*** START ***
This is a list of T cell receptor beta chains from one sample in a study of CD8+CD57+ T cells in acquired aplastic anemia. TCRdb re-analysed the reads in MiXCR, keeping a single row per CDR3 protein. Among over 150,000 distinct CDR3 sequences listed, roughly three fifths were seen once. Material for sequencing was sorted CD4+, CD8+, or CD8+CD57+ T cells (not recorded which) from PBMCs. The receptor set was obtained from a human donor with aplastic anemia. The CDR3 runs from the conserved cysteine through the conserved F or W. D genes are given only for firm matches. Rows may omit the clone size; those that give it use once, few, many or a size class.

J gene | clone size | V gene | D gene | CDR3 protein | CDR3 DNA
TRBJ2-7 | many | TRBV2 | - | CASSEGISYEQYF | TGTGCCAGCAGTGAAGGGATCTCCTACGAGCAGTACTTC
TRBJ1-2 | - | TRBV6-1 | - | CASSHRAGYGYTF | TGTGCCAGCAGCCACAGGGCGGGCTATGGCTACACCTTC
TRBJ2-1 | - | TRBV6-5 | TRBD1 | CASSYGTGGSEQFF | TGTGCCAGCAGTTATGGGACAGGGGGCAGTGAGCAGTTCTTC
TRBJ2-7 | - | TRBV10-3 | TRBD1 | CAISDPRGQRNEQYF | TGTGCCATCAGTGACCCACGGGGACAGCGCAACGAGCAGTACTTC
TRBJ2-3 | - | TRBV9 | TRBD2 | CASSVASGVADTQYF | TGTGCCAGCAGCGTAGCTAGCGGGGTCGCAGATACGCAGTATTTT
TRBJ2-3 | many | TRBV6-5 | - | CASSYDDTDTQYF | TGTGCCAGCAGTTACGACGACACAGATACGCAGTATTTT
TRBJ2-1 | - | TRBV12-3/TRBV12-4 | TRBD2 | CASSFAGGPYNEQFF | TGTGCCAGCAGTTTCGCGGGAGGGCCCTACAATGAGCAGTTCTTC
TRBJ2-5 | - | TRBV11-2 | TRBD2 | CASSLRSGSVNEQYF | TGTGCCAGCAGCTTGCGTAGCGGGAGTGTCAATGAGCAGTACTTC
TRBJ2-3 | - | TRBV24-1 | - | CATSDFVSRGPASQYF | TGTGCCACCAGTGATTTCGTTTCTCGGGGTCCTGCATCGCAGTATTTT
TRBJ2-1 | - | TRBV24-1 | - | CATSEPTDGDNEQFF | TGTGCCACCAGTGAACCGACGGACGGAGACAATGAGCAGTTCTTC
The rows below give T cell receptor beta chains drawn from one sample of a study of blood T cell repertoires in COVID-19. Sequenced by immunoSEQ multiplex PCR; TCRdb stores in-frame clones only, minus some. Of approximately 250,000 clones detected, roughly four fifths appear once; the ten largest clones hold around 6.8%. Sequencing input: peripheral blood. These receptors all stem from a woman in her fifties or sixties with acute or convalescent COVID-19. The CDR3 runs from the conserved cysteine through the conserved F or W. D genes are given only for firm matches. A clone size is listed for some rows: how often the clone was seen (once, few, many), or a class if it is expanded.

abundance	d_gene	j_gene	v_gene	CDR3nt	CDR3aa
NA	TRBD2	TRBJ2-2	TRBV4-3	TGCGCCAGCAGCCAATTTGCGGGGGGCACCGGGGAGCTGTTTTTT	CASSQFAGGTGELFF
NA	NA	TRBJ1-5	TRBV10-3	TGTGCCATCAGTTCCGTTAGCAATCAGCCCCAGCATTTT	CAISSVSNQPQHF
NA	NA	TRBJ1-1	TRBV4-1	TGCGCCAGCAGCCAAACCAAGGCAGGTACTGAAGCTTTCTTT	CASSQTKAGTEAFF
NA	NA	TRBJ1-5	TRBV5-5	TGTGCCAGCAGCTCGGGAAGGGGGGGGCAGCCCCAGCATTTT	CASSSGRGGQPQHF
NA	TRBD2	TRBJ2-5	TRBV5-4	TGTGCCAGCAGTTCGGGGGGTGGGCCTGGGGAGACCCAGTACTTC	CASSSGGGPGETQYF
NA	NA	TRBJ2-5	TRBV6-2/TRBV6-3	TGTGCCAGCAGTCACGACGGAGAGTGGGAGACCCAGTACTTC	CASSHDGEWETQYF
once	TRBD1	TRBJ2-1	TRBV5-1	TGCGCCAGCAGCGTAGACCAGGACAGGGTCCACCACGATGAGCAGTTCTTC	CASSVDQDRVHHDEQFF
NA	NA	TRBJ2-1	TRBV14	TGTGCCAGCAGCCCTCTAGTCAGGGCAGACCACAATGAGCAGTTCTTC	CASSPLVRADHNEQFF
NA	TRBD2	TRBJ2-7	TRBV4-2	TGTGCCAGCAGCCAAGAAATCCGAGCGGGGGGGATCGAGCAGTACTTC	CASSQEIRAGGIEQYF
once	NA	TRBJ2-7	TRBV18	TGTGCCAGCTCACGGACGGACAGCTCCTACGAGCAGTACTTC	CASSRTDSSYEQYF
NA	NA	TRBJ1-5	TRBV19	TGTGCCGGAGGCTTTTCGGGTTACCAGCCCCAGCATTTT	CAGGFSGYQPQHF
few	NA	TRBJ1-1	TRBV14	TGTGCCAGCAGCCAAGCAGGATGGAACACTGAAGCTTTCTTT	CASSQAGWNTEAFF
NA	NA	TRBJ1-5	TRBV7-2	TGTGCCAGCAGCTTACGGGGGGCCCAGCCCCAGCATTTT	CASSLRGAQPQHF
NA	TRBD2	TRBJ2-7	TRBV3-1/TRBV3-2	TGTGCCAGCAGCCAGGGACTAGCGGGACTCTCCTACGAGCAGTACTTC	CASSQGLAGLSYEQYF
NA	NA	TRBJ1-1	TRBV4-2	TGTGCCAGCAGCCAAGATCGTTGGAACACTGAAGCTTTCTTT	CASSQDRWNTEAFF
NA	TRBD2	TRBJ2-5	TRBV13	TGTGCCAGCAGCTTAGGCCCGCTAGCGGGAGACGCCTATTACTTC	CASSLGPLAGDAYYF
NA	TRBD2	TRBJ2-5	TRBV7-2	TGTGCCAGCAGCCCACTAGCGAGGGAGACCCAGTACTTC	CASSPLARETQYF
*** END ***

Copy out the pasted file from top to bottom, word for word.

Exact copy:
This is a list of T cell receptor beta chains from one sample in a study of CD8+CD57+ T cells in acquired aplastic anemia. TCRdb re-analysed the reads in MiXCR, keeping a single row per CDR3 protein. Among over 150,000 distinct CDR3 sequences listed, roughly three fifths were seen once. Material for sequencing was sorted CD4+, CD8+, or CD8+CD57+ T cells (not recorded which) from PBMCs. The receptor set was obtained from a human donor with aplastic anemia. The CDR3 runs from the conserved cysteine through the conserved F or W. D genes are given only for firm matches. Rows may omit the clone size; those that give it use once, few, many or a size class.

J gene | clone size | V gene | D gene | CDR3 protein | CDR3 DNA
TRBJ2-7 | many | TRBV2 | - | CASSEGISYEQYF | TGTGCCAGCAGTGAAGGGATCTCCTACGAGCAGTACTTC
TRBJ1-2 | - | TRBV6-1 | - | CASSHRAGYGYTF | TGTGCCAGCAGCCACAGGGCGGGCTATGGCTACACCTTC
TRBJ2-1 | - | TRBV6-5 | TRBD1 | CASSYGTGGSEQFF | TGTGCCAGCAGTTATGGGACAGGGGGCAGTGAGCAGTTCTTC
TRBJ2-7 | - | TRBV10-3 | TRBD1 | CAISDPRGQRNEQYF | TGTGCCATCAGTGACCCACGGGGACAGCGCAACGAGCAGTACTTC
TRBJ2-3 | - | TRBV9 | TRBD2 | CASSVASGVADTQYF | TGTGCCAGCAGCGTAGCTAGCGGGGTCGCAGATACGCAGTATTTT
TRBJ2-3 | many | TRBV6-5 | - | CASSYDDTDTQYF | TGTGCCAGCAGTTACGACGACACAGATACGCAGTATTTT
TRBJ2-1 | - | TRBV12-3/TRBV12-4 | TRBD2 | CASSFAGGPYNEQFF | TGTGCCAGCAGTTTCGCGGGAGGGCCCTACAATGAGCAGTTCTTC
TRBJ2-5 | - | TRBV11-2 | TRBD2 | CASSLRSGSVNEQYF | TGTGCCAGCAGCTTGCGTAGCGGGAGTGTCAATGAGCAGTACTTC
TRBJ2-3 | - | TRBV24-1 | - | CATSDFVSRGPASQYF | TGTGCCACCAGTGATTTCGTTTCTCGGGGTCCTGCATCGCAGTATTTT
TRBJ2-1 | - | TRBV24-1 | - | CATSEPTDGDNEQFF | TGTGCCACCAGTGAACCGACGGACGGAGACAATGAGCAGTTCTTC
The rows below give T cell receptor beta chains drawn from one sample of a study of blood T cell repertoires in COVID-19. Sequenced by immunoSEQ multiplex PCR; TCRdb stores in-frame clones only, minus some. Of approximately 250,000 clones detected, roughly four fifths appear once; the ten largest clones hold around 6.8%. Sequencing input: peripheral blood. These receptors all stem from a woman in her fifties or sixties with acute or convalescent COVID-19. The CDR3 runs from the conserved cysteine through the conserved F or W. D genes are given only for firm matches. A clone size is listed for some rows: how often the clone was seen (once, few, many), or a class if it is expanded.

abundance	d_gene	j_gene	v_gene	CDR3nt	CDR3aa
NA	TRBD2	TRBJ2-2	TRBV4-3	TGCGCCAGCAGCCAATTTGCGGGGGGCACCGGGGAGCTGTTTTTT	CASSQFAGGTGELFF
NA	NA	TRBJ1-5	TRBV10-3	TGTGCCATCAGTTCCGTTAGCAATCAGCCCCAGCATTTT	CAISSVSNQPQHF
NA	NA	TRBJ1-1	TRBV4-1	TGCGCCAGCAGCCAAACCAAGGCAGGTACTGAAGCTTTCTTT	CASSQTKAGTEAFF
NA	NA	TRBJ1-5	TRBV5-5	TGTGCCAGCAGCTCGGGAAGGGGGGGGCAGCCCCAGCATTTT	CASSSGRGGQPQHF
NA	TRBD2	TRBJ2-5	TRBV5-4	TGTGCCAGCAGTTCGGGGGGTGGGCCTGGGGAGACCCAGTACTTC	CASSSGGGPGETQYF
NA	NA	TRBJ2-5	TRBV6-2/TRBV6-3	TGTGCCAGCAGTCACGACGGAGAGTGGGAGACCCAGTACTTC	CASSHDGEWETQYF
once	TRBD1	TRBJ2-1	TRBV5-1	TGCGCCAGCAGCGTAGACCAGGACAGGGTCCACCACGATGAGCAGTTCTTC	CASSVDQDRVHHDEQFF
NA	NA	TRBJ2-1	TRBV14	TGTGCCAGCAGCCCTCTAGTCAGGGCAGACCACAATGAGCAGTTCTTC	CASSPLVRADHNEQFF
NA	TRBD2	TRBJ2-7	TRBV4-2	TGTGCCAGCAGCCAAGAAATCCGAGCGGGGGGGATCGAGCAGTACTTC	CASSQEIRAGGIEQYF
once	NA	TRBJ2-7	TRBV18	TGTGCCAGCTCACGGACGGACAGCTCCTACGAGCAGTACTTC	CASSRTDSSYEQYF
NA	NA	TRBJ1-5	TRBV19	TGTGCCGGAGGCTTTTCGGGTTACCAGCCCCAGCATTTT	CAGGFSGYQPQHF
few	NA	TRBJ1-1	TRBV14	TGTGCCAGCAGCCAAGCAGGATGGAACACTGAAGCTTTCTTT	CASSQAGWNTEAFF
NA	NA	TRBJ1-5	TRBV7-2	TGTGCCAGCAGCTTACGGGGGGCCCAGCCCCAGCATTTT	CASSLRGAQPQHF
NA	TRBD2	TRBJ2-7	TRBV3-1/TRBV3-2	TGTGCCAGCAGCCAGGGACTAGCGGGACTCTCCTACGAGCAGTACTTC	CASSQGLAGLSYEQYF
NA	NA	TRBJ1-1	TRBV4-2	TGTGCCAGCAGCCAAGATCGTTGGAACACTGAAGCTTTCTTT	CASSQDRWNTEAFF
NA	TRBD2	TRBJ2-5	TRBV13	TGTGCCAGCAGCTTAGGCCCGCTAGCGGGAGACGCCTATTACTTC	CASSLGPLAGDAYYF
NA	TRBD2	TRBJ2-5	TRBV7-2	TGTGCCAGCAGCCCACTAGCGAGGGAGACCCAGTACTTC	CASSPLARETQYF